06/25/2013 02:00 pm ET Updated Aug 21, 2013

An Open Letter to Kendrick Perkins, OKC Thunder Player Who Sold His Dog on Twitter

Dear Mr. Perkins,

I woke up this morning to news that you had sold your family dog, an adorable English bulldog, on Twitter. My first reaction was to retweet the news with a two-word comment: "Totally abhorrent". But as the day has gone on, I realize that I may have been too harsh. I also think I need to explain what prompted my initial response.

First of all, Kendrick (may I call you Kendrick?), I get it. You were concerned that the dog was too large to be around your youngest child. I'm a mom, and there's nothing I wouldn't do to protect my daughter. You're a caring father, and we can see eye to eye on that. However, it's important to model responsible and humane behavior to our children. Also, I'll just say that a well-trained dog is a danger to no child, and I'm guessing you're a man of means who can afford the best training money can buy. Now, I'll admit that I don't know your situation, but perhaps there were other remedies besides giving your dog away (or selling him, as the case may be). For the sake of argument, though, let's assume that your child was indeed in danger, and that there was nothing you could have done to mitigate that danger, and the dog had to go. Let's discuss what could potentially happen when you indiscriminately offer a living being to 56,000 strangers, and one of them accepts.

If your dog had a behavior issue to the extent that you felt your own child was unsafe, you've just passed that issue on to another person. Now, maybe you screened your dog's new owner very carefully, and I apologize if that's the case. But, if you didn't, what do you think will happen if that behavior reappears, this time perhaps with an owner who doesn't have 56,000 Twitter followers and vast financial resources? Your adorable dog, whom you said "needs to be gone by tomorrow", could very well end up at an animal shelter, where his life will be in danger, and where his very presence may cause another innocent animal to run out of time and lose his or her one precious life.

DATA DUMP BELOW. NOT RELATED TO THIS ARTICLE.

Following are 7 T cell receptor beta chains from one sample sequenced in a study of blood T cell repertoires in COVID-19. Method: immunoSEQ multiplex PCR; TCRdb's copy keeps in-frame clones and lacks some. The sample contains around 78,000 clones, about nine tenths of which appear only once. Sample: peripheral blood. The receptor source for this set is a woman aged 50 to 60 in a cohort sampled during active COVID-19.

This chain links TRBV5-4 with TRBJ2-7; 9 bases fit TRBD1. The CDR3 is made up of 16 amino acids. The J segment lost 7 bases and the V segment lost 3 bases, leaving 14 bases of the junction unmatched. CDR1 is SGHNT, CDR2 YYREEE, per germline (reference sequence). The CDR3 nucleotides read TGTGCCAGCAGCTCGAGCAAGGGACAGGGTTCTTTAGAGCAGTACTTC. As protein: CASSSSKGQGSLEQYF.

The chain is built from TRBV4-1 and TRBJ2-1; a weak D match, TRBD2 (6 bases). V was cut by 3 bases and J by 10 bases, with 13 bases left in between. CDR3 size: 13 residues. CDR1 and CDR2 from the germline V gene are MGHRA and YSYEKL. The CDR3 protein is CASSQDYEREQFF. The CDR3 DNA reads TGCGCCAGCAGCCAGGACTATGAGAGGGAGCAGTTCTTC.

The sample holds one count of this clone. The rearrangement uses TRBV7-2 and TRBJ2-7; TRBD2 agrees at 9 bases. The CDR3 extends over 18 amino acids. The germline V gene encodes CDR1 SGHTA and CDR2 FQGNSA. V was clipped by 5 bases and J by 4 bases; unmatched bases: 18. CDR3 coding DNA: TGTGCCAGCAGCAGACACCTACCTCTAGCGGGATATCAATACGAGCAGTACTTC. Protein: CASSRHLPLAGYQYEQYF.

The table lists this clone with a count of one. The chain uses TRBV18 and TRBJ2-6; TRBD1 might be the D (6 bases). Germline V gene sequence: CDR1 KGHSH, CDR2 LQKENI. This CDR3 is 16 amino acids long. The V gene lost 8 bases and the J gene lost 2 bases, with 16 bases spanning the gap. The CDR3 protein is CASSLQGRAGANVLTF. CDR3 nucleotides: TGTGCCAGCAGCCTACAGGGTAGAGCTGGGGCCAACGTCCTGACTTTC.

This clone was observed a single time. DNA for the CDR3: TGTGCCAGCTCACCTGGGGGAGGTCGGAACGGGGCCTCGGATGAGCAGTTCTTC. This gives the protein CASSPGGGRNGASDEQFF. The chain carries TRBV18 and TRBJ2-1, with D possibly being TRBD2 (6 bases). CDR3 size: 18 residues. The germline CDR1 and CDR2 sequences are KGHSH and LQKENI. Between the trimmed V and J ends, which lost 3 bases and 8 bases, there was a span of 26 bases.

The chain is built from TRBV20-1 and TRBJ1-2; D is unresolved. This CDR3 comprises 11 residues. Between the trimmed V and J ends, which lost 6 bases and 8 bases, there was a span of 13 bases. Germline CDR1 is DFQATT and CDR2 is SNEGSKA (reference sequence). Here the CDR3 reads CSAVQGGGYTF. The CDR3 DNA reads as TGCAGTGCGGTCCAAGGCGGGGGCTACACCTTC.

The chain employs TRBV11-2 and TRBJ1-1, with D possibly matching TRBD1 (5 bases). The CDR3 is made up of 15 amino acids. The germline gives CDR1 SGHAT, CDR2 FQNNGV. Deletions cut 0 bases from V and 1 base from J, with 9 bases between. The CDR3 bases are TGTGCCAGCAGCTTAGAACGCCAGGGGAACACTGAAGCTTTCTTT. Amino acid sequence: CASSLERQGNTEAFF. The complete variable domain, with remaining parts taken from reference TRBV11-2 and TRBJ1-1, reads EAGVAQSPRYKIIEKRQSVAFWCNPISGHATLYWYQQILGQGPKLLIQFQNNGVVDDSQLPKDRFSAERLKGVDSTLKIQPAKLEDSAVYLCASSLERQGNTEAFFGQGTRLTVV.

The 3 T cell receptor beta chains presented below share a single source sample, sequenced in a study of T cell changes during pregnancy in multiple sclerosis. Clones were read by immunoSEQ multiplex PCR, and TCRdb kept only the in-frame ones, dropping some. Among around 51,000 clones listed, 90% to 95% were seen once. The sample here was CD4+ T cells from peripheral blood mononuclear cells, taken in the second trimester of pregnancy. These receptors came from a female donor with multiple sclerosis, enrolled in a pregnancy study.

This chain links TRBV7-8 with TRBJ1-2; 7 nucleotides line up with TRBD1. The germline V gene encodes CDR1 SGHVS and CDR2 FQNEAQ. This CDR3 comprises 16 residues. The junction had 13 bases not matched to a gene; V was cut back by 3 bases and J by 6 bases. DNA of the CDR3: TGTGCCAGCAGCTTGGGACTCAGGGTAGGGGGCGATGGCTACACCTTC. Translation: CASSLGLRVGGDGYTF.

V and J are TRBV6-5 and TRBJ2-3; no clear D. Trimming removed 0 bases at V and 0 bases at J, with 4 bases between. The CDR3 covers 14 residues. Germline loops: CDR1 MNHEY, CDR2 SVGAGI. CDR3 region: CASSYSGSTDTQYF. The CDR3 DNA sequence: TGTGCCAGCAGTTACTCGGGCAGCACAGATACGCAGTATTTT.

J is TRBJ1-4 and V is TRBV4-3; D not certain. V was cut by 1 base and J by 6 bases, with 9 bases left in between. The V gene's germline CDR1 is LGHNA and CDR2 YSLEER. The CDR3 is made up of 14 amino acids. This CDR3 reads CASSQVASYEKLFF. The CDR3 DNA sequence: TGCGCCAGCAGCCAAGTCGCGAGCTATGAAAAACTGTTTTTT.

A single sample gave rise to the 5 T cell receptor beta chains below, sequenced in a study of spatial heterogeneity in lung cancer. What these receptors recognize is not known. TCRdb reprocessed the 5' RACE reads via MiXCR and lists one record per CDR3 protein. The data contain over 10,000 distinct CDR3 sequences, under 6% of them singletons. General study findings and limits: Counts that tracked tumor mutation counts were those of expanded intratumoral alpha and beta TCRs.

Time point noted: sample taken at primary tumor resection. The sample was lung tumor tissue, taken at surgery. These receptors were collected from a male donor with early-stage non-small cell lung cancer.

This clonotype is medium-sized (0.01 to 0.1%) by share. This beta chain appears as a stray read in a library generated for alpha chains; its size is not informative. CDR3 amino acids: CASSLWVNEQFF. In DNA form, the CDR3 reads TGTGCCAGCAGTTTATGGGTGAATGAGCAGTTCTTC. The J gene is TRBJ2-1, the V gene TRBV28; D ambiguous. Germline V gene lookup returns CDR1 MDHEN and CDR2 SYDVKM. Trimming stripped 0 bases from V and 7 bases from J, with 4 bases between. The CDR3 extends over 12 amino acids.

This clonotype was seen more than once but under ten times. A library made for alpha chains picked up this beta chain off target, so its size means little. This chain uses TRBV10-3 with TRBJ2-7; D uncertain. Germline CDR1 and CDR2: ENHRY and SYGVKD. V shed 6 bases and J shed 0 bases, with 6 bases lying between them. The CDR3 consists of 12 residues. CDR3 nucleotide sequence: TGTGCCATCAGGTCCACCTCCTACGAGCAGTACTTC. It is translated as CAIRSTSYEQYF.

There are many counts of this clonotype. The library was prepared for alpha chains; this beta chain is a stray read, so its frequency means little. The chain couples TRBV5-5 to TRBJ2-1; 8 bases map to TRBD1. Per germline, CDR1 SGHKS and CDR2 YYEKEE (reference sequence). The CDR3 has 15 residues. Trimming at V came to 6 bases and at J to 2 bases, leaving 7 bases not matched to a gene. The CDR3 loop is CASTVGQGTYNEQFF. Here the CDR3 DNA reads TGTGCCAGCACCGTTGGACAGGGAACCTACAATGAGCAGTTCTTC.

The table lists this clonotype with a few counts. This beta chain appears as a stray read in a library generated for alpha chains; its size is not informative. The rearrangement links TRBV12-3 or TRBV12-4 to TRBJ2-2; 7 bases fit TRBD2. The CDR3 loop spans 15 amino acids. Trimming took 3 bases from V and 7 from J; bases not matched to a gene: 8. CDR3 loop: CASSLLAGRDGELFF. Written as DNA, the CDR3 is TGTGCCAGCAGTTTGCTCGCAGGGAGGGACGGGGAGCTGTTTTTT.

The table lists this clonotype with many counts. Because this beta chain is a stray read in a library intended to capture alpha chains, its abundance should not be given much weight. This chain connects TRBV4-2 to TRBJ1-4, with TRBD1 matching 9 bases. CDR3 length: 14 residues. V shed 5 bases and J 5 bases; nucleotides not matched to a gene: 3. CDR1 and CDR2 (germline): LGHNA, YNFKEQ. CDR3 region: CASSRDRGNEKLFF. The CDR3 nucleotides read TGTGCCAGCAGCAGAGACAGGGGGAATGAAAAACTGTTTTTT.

Kendrick, do you know that at least four million dogs and cats are killed in American animal shelters each YEAR? Thousands of animal welfare workers and rescuers--my people--work tirelessly day and night to prevent as many deaths as possible, but our best efforts aren't good enough. I know, I know...your dog didn't go to the shelter, but that's not the point. The point is that, at the root of the problem, too many people see animals as belongings that can be discarded as easily as a shirt that's slightly out of fashion. Too many people don't realize that when your new puppy howls at night or their cat sheds on the furniture, you don't just drop your pet at the shelter gates and drive away without looking back. Animals are sentient beings, they're at our mercy, and they deserve better. They deserve to be treated like family and taken just as seriously.

Like it or not, Kendrick, you're a role model, and the fact is that you just told untold thousands of people who admire you that it's totally okay to pawn a living creature off on someone else without a second thought. After all, Kendrick Perkins did it, and he's an upstanding citizen, right?

Again, I don't want to condemn you. I'm sure you're a really nice guy just trying to do the right thing. Here's my offer: at any date, time, and city of your choosing, I'd love to take you on a tour of your local animal shelter so you can see why what you say, and what you do, matters. I know you'll leave with a different perspective.

Kendrick, you may not know this, but you are needed. I need you. The thousands of people who do the hard, heartbreaking work of caring for (and killing) shelter pets need you. Believe me, I know the value of athletes demonstrating compassion toward animals. As Executive Director of, I've worked with star athletes like Mark Buehrle, David Backes, Alex Gordon, Jeff Francoeur, Luke Hochevar, Bryan Bickell, and John Buck on campaigns promoting pet adoption. I've seen the difference those campaigns made in their communities. People look up to them, and they listened to their messages, and they did wonderful things. What will the people who look up to you do?

Respectfully yours,

Abbie Moore is North America's largest non-profit pet adoption website which helps millions of pet lovers find new family members. For more info on dog adoption or cat adoption, visit our website and follow on Facebook and Twitter.